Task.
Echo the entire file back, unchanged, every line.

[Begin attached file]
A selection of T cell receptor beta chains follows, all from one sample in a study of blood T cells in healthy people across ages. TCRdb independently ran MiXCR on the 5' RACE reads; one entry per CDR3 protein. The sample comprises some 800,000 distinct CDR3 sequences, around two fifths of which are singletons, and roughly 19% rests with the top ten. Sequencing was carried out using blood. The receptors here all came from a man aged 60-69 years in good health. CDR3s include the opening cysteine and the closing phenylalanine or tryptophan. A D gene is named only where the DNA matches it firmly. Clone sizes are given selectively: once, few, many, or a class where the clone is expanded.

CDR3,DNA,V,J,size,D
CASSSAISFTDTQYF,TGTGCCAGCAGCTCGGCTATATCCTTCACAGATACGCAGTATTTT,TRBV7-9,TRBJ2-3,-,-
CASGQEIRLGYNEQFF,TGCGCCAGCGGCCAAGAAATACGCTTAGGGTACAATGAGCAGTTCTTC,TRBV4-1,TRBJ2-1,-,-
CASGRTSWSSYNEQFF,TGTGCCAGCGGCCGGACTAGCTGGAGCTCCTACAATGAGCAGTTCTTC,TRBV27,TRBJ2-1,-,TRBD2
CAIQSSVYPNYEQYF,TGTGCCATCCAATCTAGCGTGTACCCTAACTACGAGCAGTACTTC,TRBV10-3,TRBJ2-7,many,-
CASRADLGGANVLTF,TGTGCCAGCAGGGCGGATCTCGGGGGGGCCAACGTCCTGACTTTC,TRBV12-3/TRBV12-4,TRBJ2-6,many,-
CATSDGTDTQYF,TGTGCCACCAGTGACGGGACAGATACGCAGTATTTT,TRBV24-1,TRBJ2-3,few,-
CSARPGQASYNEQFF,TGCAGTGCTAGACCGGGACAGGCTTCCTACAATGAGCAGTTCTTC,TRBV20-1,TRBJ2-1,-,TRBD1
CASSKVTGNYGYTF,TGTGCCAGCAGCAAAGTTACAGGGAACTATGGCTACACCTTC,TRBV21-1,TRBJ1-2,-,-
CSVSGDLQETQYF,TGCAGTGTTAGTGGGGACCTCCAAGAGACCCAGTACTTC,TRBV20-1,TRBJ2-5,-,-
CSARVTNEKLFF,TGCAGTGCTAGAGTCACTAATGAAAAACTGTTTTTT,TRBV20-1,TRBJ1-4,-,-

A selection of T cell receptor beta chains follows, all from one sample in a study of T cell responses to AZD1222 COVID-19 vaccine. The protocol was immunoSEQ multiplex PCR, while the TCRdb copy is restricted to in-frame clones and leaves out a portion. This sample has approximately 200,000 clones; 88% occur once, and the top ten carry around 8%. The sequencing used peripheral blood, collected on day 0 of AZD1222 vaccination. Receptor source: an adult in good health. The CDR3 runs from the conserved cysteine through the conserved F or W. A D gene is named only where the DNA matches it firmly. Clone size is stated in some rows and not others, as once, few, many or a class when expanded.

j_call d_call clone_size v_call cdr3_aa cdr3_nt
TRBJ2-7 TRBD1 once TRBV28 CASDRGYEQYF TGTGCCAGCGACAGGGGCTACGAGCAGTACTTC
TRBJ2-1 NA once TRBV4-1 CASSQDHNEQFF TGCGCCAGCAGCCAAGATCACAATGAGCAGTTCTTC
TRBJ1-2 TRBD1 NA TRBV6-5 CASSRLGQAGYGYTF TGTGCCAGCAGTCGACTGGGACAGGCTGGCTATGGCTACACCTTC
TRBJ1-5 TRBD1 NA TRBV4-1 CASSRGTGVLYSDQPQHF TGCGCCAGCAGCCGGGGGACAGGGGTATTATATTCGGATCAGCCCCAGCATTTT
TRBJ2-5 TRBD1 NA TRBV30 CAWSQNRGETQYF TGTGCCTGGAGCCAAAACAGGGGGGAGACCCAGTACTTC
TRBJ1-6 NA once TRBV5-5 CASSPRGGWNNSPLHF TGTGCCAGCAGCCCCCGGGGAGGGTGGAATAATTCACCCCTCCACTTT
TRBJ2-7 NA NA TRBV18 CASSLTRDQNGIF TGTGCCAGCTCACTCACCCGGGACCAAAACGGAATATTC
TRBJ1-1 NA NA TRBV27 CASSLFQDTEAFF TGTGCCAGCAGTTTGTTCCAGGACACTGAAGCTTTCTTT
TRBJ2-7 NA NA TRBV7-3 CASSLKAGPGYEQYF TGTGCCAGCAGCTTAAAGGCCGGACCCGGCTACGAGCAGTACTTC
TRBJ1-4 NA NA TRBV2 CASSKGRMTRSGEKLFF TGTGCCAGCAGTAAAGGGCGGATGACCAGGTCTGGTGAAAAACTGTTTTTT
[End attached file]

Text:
A selection of T cell receptor beta chains follows, all from one sample in a study of blood T cells in healthy people across ages. TCRdb independently ran MiXCR on the 5' RACE reads; one entry per CDR3 protein. The sample comprises some 800,000 distinct CDR3 sequences, around two fifths of which are singletons, and roughly 19% rests with the top ten. Sequencing was carried out using blood. The receptors here all came from a man aged 60-69 years in good health. CDR3s include the opening cysteine and the closing phenylalanine or tryptophan. A D gene is named only where the DNA matches it firmly. Clone sizes are given selectively: once, few, many, or a class where the clone is expanded.

CDR3,DNA,V,J,size,D
CASSSAISFTDTQYF,TGTGCCAGCAGCTCGGCTATATCCTTCACAGATACGCAGTATTTT,TRBV7-9,TRBJ2-3,-,-
CASGQEIRLGYNEQFF,TGCGCCAGCGGCCAAGAAATACGCTTAGGGTACAATGAGCAGTTCTTC,TRBV4-1,TRBJ2-1,-,-
CASGRTSWSSYNEQFF,TGTGCCAGCGGCCGGACTAGCTGGAGCTCCTACAATGAGCAGTTCTTC,TRBV27,TRBJ2-1,-,TRBD2
CAIQSSVYPNYEQYF,TGTGCCATCCAATCTAGCGTGTACCCTAACTACGAGCAGTACTTC,TRBV10-3,TRBJ2-7,many,-
CASRADLGGANVLTF,TGTGCCAGCAGGGCGGATCTCGGGGGGGCCAACGTCCTGACTTTC,TRBV12-3/TRBV12-4,TRBJ2-6,many,-
CATSDGTDTQYF,TGTGCCACCAGTGACGGGACAGATACGCAGTATTTT,TRBV24-1,TRBJ2-3,few,-
CSARPGQASYNEQFF,TGCAGTGCTAGACCGGGACAGGCTTCCTACAATGAGCAGTTCTTC,TRBV20-1,TRBJ2-1,-,TRBD1
CASSKVTGNYGYTF,TGTGCCAGCAGCAAAGTTACAGGGAACTATGGCTACACCTTC,TRBV21-1,TRBJ1-2,-,-
CSVSGDLQETQYF,TGCAGTGTTAGTGGGGACCTCCAAGAGACCCAGTACTTC,TRBV20-1,TRBJ2-5,-,-
CSARVTNEKLFF,TGCAGTGCTAGAGTCACTAATGAAAAACTGTTTTTT,TRBV20-1,TRBJ1-4,-,-

A selection of T cell receptor beta chains follows, all from one sample in a study of T cell responses to AZD1222 COVID-19 vaccine. The protocol was immunoSEQ multiplex PCR, while the TCRdb copy is restricted to in-frame clones and leaves out a portion. This sample has approximately 200,000 clones; 88% occur once, and the top ten carry around 8%. The sequencing used peripheral blood, collected on day 0 of AZD1222 vaccination. Receptor source: an adult in good health. The CDR3 runs from the conserved cysteine through the conserved F or W. A D gene is named only where the DNA matches it firmly. Clone size is stated in some rows and not others, as once, few, many or a class when expanded.

j_call d_call clone_size v_call cdr3_aa cdr3_nt
TRBJ2-7 TRBD1 once TRBV28 CASDRGYEQYF TGTGCCAGCGACAGGGGCTACGAGCAGTACTTC
TRBJ2-1 NA once TRBV4-1 CASSQDHNEQFF TGCGCCAGCAGCCAAGATCACAATGAGCAGTTCTTC
TRBJ1-2 TRBD1 NA TRBV6-5 CASSRLGQAGYGYTF TGTGCCAGCAGTCGACTGGGACAGGCTGGCTATGGCTACACCTTC
TRBJ1-5 TRBD1 NA TRBV4-1 CASSRGTGVLYSDQPQHF TGCGCCAGCAGCCGGGGGACAGGGGTATTATATTCGGATCAGCCCCAGCATTTT
TRBJ2-5 TRBD1 NA TRBV30 CAWSQNRGETQYF TGTGCCTGGAGCCAAAACAGGGGGGAGACCCAGTACTTC
TRBJ1-6 NA once TRBV5-5 CASSPRGGWNNSPLHF TGTGCCAGCAGCCCCCGGGGAGGGTGGAATAATTCACCCCTCCACTTT
TRBJ2-7 NA NA TRBV18 CASSLTRDQNGIF TGTGCCAGCTCACTCACCCGGGACCAAAACGGAATATTC
TRBJ1-1 NA NA TRBV27 CASSLFQDTEAFF TGTGCCAGCAGTTTGTTCCAGGACACTGAAGCTTTCTTT
TRBJ2-7 NA NA TRBV7-3 CASSLKAGPGYEQYF TGTGCCAGCAGCTTAAAGGCCGGACCCGGCTACGAGCAGTACTTC
TRBJ1-4 NA NA TRBV2 CASSKGRMTRSGEKLFF TGTGCCAGCAGTAAAGGGCGGATGACCAGGTCTGGTGAAAAACTGTTTTTT